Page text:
We still believe in magic
This week’s guest post is written by children’s author Caroline Lawrence, who was in the audience for the ICS’s ‘Ancient Magic’ public event on 31st October 2018.
Halloween was the date and London’s Senate House was the place for a fun evening session on Ancient Magic sponsored by the Institute of Classical Studies.
The event was introduced by Dr. Emma Bridges, Public Engagement Fellow at the Institute of Classical Studies. Emma was fetchingly arrayed as Hecate, and several other participants had also dressed up as Selkies, demons and sages. Emma told us that the first hour or so would be given over to short presentations by some of the most esteemed scholars of ancient magic plus author Roz Kaveney reading from Resurrections: Rhapsody of Blood, her latest spooky historical novel. Finally, fortified by a glass of wine, we would have a chance to indulge in some practical magic at the back of the lecture hall.
Professor Helen King from the Open University was our first speaker. Suffering from an ‘evil bug’, Helen wondered if someone had put a spell on her. She spoke about the blurred divisions between magic and medicine in ancient times with particular reference to the power of colour. For example, green is magically associated with life, spring and growth. But Galen, the hugely influential Greek-speaking doctor in the Roman world, believed in the power of green jasper to cure disorders of stomach and esophagus. The colour red, associated with blood and heat, is also a powerful colour. Helen cited a fifth century BC prescription for red wool or thread tied around a limb that came from a medical treatise rather than a magical text.
Helen shared many other gems – pun intended – and finished with the revelation that recent anthropological studies show that modern Westerners believe in the power of pills and capsules depending solely on the colour. A red capsule is considered stronger medicine than a white one, for example. Having recently seen the same study referenced in Michael Mosley’s documentary The Placebo Experiment, I believed her.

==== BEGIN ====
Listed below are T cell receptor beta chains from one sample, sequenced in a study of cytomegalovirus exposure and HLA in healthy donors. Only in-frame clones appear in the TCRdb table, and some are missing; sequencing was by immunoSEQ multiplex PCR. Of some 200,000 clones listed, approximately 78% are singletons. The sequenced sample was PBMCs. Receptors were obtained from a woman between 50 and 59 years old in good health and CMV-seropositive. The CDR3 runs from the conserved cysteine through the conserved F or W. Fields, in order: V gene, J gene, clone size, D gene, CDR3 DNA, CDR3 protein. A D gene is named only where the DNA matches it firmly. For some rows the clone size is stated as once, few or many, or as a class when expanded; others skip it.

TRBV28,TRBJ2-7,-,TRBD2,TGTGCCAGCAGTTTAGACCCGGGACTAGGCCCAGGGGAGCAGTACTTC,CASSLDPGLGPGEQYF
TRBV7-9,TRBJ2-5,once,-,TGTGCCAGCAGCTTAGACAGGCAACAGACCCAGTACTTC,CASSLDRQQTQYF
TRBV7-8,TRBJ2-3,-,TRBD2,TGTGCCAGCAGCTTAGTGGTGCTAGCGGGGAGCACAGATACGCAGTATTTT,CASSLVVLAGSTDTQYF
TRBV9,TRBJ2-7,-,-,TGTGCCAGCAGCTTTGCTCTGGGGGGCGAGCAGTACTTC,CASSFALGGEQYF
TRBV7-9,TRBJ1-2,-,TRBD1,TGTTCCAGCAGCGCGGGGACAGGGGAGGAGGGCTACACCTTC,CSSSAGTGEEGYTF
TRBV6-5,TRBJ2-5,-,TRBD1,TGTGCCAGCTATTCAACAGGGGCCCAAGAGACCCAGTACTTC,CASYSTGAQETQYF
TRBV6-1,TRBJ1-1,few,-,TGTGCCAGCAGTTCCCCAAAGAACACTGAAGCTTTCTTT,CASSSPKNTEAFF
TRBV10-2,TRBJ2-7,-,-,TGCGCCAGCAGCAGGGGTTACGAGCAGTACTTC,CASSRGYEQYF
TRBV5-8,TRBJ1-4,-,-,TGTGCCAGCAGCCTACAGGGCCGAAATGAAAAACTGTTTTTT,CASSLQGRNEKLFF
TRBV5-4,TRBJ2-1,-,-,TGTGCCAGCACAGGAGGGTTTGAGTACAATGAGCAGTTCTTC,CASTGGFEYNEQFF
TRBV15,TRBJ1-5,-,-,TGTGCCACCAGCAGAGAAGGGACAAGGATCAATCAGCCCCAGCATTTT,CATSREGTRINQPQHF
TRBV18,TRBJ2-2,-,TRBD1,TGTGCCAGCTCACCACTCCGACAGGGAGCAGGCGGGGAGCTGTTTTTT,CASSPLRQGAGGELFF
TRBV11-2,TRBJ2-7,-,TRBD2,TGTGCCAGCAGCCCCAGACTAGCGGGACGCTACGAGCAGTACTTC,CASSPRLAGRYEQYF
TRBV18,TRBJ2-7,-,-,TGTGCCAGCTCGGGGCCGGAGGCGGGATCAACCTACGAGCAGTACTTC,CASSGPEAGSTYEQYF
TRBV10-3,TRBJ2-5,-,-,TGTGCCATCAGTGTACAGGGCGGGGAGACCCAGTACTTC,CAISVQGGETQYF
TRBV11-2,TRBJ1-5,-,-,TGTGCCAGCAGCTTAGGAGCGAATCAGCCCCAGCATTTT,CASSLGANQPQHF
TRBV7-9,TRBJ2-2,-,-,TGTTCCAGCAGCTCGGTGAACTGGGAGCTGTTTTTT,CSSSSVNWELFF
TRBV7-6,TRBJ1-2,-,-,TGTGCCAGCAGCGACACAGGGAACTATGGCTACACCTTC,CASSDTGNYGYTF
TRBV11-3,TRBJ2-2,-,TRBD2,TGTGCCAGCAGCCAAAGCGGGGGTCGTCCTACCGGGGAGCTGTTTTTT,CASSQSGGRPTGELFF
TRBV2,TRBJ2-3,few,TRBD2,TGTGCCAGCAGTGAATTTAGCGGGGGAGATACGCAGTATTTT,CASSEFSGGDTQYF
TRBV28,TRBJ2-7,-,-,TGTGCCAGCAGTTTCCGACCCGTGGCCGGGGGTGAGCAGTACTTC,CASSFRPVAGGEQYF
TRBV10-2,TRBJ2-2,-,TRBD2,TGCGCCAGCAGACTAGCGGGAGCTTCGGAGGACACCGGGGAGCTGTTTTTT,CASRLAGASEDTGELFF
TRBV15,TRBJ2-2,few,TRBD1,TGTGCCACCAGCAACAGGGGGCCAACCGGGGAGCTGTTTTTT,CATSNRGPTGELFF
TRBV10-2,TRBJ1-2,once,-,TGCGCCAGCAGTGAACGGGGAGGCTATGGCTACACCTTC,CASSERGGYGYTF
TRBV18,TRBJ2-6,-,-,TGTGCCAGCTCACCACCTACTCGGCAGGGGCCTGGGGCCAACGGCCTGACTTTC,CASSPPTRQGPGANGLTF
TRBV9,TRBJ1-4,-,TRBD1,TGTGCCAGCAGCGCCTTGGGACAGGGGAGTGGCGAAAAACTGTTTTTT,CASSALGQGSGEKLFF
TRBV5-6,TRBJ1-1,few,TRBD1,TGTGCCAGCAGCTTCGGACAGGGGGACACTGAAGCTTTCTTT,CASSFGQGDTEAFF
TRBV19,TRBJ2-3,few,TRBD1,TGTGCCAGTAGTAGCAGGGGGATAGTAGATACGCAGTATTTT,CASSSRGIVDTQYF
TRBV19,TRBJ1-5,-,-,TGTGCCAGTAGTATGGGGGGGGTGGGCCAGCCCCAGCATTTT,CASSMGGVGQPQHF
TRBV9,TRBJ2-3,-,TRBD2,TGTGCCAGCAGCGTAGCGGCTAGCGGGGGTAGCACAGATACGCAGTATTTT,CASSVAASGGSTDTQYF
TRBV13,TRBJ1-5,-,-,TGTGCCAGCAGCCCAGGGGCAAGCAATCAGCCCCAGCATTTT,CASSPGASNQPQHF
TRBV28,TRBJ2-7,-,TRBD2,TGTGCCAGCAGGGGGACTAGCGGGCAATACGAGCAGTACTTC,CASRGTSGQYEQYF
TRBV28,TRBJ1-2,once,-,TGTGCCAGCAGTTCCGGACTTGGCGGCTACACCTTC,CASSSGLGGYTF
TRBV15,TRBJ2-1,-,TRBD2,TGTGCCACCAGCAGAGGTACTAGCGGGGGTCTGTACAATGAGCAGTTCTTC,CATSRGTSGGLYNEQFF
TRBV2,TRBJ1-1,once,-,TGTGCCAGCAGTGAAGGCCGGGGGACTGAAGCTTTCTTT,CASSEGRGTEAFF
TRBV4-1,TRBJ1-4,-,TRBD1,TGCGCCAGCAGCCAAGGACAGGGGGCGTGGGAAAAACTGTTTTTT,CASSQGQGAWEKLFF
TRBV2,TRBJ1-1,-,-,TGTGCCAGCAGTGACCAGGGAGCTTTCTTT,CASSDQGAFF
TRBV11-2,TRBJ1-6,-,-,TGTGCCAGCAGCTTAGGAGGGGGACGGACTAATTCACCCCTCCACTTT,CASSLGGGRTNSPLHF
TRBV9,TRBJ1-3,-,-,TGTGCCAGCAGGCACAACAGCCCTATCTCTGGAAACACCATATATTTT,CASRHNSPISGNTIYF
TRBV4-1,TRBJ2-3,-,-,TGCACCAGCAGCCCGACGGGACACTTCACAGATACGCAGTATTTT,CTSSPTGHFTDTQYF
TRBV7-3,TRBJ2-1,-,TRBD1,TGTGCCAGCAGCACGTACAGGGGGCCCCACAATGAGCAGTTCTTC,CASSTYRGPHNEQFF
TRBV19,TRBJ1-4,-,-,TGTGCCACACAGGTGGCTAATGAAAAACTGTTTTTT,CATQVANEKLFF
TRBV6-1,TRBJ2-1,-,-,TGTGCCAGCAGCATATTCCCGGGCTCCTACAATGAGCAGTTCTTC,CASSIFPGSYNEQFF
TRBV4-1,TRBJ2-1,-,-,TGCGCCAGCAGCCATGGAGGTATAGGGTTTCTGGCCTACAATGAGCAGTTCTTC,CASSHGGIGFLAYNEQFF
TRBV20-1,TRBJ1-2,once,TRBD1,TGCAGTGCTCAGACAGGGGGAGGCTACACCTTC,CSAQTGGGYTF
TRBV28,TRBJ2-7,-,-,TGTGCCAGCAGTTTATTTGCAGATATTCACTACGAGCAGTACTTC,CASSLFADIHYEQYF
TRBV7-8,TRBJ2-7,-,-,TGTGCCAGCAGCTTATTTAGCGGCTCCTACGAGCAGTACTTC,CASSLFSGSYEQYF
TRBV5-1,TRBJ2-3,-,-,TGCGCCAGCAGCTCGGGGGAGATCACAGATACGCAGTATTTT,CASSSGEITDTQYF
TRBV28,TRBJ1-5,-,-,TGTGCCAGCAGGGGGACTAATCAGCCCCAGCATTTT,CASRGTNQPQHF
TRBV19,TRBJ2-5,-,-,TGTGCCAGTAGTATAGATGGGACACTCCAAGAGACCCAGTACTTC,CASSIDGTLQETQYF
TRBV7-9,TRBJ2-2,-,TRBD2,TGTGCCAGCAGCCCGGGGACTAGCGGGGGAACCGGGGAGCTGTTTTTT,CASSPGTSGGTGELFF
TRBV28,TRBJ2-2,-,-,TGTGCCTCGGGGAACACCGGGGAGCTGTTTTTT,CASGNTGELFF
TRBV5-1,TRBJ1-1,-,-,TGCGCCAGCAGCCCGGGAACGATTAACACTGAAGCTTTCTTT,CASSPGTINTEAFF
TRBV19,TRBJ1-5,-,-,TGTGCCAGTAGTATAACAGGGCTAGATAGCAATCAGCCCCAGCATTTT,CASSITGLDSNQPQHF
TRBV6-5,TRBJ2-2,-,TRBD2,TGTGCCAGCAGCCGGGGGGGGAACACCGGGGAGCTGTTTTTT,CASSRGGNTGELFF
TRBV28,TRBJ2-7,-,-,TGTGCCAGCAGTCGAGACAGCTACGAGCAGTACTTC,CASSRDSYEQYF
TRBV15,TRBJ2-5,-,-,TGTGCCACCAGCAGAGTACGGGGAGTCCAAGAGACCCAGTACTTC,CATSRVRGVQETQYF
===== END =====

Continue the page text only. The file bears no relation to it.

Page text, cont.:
After Helen’s goodie-packed session, co-organiser Dr. Gabriel Bodard told us about ancient curse tablets, focussing on three particular categories:
- Conditional curse against yourself if you break conditions. E.g. ‘Cross my heart and hope to die…’
- Indefinite curse. E.g. ‘May whoever stole my mule suffer so-and-so…’ (The unfortunate cases of Hippolytus and Oedipus show the danger of not being indefinite.)
- Potential curse. E.g. ‘Curst be him who moves my bones’ on Shakespeare’s grave.
But would modern Londoners ever indulge in writing a curse tablet? Plenty did at his display table afterwards. My favourite example was this one, tweeted by Katharina (@nadelbaeumchen): #finally had the chance to curse the person who stole my #gameboycolour years ago at #ICSMagic’s Halloween event. I asked for explosive #diarrhea and no toilet paper.
Dr. Celia Sanchez Natalias enlightened us about magical figurines, the ancient version of Voodoo dolls used by Greeks, Roman and Egyptians to ensure the fidelity of the loved one. One alarmingly graphic recipe from the fourth century AD describes a female figure made of wax or clay with magical words etched into her to be pierced in various places with needles as the lover recites ‘I pierce X part of Y so that she may think of no-one except me alone.’
But would anybody in the audience dream of doing such a thing today? Plenty did at her display table afterwards. At the end of the evening, organiser Emma tweeted that Celia’s table full of bodies ‘looked like a play-doh graveyard.’
Dr Sophie Page, one of the curators of the acclaimed Spellbound exhibition currently on at Oxford’s Ashmolean Museum, asked us six questions:
- Do you have a lucky charm?
- Have you wondered about mysterious forces?
- Do rituals make you feel less anxious?
- Can an object bind love?
- Could you stab the image of a loved one?